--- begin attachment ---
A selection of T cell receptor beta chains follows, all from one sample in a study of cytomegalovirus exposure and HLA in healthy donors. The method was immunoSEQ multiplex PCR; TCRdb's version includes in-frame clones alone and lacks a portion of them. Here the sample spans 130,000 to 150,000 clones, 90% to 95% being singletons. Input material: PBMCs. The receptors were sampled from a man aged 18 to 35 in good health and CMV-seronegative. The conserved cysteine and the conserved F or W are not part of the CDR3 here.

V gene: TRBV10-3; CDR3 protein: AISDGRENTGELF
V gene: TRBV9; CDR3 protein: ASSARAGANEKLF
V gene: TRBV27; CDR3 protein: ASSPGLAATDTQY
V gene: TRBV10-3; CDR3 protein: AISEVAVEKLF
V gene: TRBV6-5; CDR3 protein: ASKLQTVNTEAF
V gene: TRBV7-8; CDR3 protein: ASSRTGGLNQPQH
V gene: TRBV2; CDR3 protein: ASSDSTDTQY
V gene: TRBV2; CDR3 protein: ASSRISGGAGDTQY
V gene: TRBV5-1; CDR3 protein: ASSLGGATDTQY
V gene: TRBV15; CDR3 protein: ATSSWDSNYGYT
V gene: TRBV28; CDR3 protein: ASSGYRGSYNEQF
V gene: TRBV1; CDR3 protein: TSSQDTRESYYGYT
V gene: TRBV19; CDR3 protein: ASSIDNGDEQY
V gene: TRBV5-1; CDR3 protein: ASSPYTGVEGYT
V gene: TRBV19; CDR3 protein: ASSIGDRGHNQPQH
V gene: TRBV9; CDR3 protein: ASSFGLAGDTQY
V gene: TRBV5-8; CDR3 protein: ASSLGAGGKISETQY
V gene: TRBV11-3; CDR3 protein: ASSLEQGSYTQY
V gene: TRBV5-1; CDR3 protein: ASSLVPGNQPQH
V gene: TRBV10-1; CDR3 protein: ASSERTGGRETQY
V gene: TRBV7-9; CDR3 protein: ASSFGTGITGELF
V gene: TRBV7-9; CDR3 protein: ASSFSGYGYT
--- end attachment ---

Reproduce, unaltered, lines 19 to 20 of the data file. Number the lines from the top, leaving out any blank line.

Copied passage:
V gene: TRBV11-3; CDR3 protein: ASSLEQGSYTQY
V gene: TRBV5-1; CDR3 protein: ASSLVPGNQPQH